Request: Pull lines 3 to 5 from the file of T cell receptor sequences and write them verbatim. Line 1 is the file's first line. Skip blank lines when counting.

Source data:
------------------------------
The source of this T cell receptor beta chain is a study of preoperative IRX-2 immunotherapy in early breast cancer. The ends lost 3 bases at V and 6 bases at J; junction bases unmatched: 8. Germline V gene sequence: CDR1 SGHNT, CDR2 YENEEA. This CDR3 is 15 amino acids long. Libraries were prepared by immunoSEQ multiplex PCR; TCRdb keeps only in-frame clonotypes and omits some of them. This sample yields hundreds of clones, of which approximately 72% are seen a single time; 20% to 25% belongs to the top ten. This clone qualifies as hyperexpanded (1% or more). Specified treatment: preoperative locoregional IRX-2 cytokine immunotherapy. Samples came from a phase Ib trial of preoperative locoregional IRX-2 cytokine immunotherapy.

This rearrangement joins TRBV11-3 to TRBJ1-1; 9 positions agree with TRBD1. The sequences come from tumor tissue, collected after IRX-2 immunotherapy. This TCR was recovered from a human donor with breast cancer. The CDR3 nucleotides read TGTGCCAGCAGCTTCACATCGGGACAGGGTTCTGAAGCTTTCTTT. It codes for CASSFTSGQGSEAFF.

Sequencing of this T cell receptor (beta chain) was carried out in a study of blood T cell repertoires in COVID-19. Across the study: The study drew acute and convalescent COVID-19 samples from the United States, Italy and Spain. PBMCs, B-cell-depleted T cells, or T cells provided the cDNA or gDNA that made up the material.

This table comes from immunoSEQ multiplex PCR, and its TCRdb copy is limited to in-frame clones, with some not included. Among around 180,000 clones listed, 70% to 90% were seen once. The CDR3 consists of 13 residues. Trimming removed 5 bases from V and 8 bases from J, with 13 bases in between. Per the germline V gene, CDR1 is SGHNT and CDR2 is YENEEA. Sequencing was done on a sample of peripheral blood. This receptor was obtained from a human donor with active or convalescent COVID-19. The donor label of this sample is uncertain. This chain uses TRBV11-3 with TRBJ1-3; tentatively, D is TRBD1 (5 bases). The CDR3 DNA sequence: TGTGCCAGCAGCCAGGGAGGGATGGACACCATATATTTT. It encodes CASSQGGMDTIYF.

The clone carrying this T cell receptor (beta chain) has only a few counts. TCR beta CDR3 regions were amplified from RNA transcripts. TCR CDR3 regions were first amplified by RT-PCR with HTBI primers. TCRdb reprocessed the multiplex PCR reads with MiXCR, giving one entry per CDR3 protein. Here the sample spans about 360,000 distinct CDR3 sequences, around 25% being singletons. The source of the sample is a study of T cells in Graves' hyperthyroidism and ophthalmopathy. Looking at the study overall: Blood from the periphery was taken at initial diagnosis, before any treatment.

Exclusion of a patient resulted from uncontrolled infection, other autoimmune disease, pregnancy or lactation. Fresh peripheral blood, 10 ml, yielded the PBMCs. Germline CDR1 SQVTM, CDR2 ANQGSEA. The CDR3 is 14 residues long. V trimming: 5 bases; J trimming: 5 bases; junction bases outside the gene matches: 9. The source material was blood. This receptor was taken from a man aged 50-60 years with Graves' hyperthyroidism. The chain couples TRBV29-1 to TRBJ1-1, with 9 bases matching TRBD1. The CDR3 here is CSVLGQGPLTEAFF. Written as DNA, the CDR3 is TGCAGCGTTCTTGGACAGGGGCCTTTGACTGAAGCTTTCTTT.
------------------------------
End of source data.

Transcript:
Sequencing of this T cell receptor (beta chain) was carried out in a study of blood T cell repertoires in COVID-19. Across the study: The study drew acute and convalescent COVID-19 samples from the United States, Italy and Spain. PBMCs, B-cell-depleted T cells, or T cells provided the cDNA or gDNA that made up the material.

This table comes from immunoSEQ multiplex PCR, and its TCRdb copy is limited to in-frame clones, with some not included. Among around 180,000 clones listed, 70% to 90% were seen once. The CDR3 consists of 13 residues. Trimming removed 5 bases from V and 8 bases from J, with 13 bases in between. Per the germline V gene, CDR1 is SGHNT and CDR2 is YENEEA. Sequencing was done on a sample of peripheral blood. This receptor was obtained from a human donor with active or convalescent COVID-19. The donor label of this sample is uncertain. This chain uses TRBV11-3 with TRBJ1-3; tentatively, D is TRBD1 (5 bases). The CDR3 DNA sequence: TGTGCCAGCAGCCAGGGAGGGATGGACACCATATATTTT. It encodes CASSQGGMDTIYF.

The clone carrying this T cell receptor (beta chain) has only a few counts. TCR beta CDR3 regions were amplified from RNA transcripts. TCR CDR3 regions were first amplified by RT-PCR with HTBI primers. TCRdb reprocessed the multiplex PCR reads with MiXCR, giving one entry per CDR3 protein. Here the sample spans about 360,000 distinct CDR3 sequences, around 25% being singletons. The source of the sample is a study of T cells in Graves' hyperthyroidism and ophthalmopathy. Looking at the study overall: Blood from the periphery was taken at initial diagnosis, before any treatment.